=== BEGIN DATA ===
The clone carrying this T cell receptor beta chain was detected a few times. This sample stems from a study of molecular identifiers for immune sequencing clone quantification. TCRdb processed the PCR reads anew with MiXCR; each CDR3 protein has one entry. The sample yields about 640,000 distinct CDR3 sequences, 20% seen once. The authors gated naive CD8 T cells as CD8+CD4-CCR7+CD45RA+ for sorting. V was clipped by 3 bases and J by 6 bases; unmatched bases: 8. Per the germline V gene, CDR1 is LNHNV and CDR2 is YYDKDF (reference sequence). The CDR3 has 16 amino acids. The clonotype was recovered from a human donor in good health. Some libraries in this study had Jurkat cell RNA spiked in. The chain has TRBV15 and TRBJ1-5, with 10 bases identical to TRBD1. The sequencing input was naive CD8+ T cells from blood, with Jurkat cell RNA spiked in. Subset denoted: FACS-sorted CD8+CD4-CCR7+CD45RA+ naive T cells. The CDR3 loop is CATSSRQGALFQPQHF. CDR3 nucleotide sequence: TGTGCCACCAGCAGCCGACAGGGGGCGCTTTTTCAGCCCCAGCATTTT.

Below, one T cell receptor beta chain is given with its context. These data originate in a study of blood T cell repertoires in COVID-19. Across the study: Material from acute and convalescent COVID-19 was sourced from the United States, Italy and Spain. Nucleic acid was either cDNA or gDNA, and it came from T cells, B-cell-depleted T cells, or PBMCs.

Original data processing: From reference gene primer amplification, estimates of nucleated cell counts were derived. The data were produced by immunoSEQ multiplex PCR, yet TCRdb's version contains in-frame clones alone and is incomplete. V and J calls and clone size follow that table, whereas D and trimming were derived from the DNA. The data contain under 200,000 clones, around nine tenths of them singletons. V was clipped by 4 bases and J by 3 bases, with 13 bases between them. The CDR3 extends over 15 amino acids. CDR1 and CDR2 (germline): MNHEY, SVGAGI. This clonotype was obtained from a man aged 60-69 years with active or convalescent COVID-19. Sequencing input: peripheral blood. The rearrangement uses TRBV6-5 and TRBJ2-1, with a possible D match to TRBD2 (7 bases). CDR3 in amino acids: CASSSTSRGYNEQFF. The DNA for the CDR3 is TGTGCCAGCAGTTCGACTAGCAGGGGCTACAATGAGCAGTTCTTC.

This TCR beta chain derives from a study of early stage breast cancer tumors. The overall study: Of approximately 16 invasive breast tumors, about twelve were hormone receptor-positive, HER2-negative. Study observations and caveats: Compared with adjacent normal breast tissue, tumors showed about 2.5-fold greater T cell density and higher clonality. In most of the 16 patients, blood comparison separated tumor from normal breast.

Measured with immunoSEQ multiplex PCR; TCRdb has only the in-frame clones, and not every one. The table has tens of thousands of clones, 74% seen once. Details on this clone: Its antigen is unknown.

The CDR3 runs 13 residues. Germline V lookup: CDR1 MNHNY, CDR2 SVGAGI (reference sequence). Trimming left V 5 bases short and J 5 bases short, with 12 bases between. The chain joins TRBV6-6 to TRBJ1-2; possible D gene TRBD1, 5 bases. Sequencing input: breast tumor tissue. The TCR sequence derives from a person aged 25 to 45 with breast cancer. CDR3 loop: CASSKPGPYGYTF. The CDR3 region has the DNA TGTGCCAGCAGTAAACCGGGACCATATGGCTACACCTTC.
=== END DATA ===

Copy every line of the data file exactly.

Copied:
The clone carrying this T cell receptor beta chain was detected a few times. This sample stems from a study of molecular identifiers for immune sequencing clone quantification. TCRdb processed the PCR reads anew with MiXCR; each CDR3 protein has one entry. The sample yields about 640,000 distinct CDR3 sequences, 20% seen once. The authors gated naive CD8 T cells as CD8+CD4-CCR7+CD45RA+ for sorting. V was clipped by 3 bases and J by 6 bases; unmatched bases: 8. Per the germline V gene, CDR1 is LNHNV and CDR2 is YYDKDF (reference sequence). The CDR3 has 16 amino acids. The clonotype was recovered from a human donor in good health. Some libraries in this study had Jurkat cell RNA spiked in. The chain has TRBV15 and TRBJ1-5, with 10 bases identical to TRBD1. The sequencing input was naive CD8+ T cells from blood, with Jurkat cell RNA spiked in. Subset denoted: FACS-sorted CD8+CD4-CCR7+CD45RA+ naive T cells. The CDR3 loop is CATSSRQGALFQPQHF. CDR3 nucleotide sequence: TGTGCCACCAGCAGCCGACAGGGGGCGCTTTTTCAGCCCCAGCATTTT.

Below, one T cell receptor beta chain is given with its context. These data originate in a study of blood T cell repertoires in COVID-19. Across the study: Material from acute and convalescent COVID-19 was sourced from the United States, Italy and Spain. Nucleic acid was either cDNA or gDNA, and it came from T cells, B-cell-depleted T cells, or PBMCs.

Original data processing: From reference gene primer amplification, estimates of nucleated cell counts were derived. The data were produced by immunoSEQ multiplex PCR, yet TCRdb's version contains in-frame clones alone and is incomplete. V and J calls and clone size follow that table, whereas D and trimming were derived from the DNA. The data contain under 200,000 clones, around nine tenths of them singletons. V was clipped by 4 bases and J by 3 bases, with 13 bases between them. The CDR3 extends over 15 amino acids. CDR1 and CDR2 (germline): MNHEY, SVGAGI. This clonotype was obtained from a man aged 60-69 years with active or convalescent COVID-19. Sequencing input: peripheral blood. The rearrangement uses TRBV6-5 and TRBJ2-1, with a possible D match to TRBD2 (7 bases). CDR3 in amino acids: CASSSTSRGYNEQFF. The DNA for the CDR3 is TGTGCCAGCAGTTCGACTAGCAGGGGCTACAATGAGCAGTTCTTC.

This TCR beta chain derives from a study of early stage breast cancer tumors. The overall study: Of approximately 16 invasive breast tumors, about twelve were hormone receptor-positive, HER2-negative. Study observations and caveats: Compared with adjacent normal breast tissue, tumors showed about 2.5-fold greater T cell density and higher clonality. In most of the 16 patients, blood comparison separated tumor from normal breast.

Measured with immunoSEQ multiplex PCR; TCRdb has only the in-frame clones, and not every one. The table has tens of thousands of clones, 74% seen once. Details on this clone: Its antigen is unknown.

The CDR3 runs 13 residues. Germline V lookup: CDR1 MNHNY, CDR2 SVGAGI (reference sequence). Trimming left V 5 bases short and J 5 bases short, with 12 bases between. The chain joins TRBV6-6 to TRBJ1-2; possible D gene TRBD1, 5 bases. Sequencing input: breast tumor tissue. The TCR sequence derives from a person aged 25 to 45 with breast cancer. CDR3 loop: CASSKPGPYGYTF. The CDR3 region has the DNA TGTGCCAGCAGTAAACCGGGACCATATGGCTACACCTTC.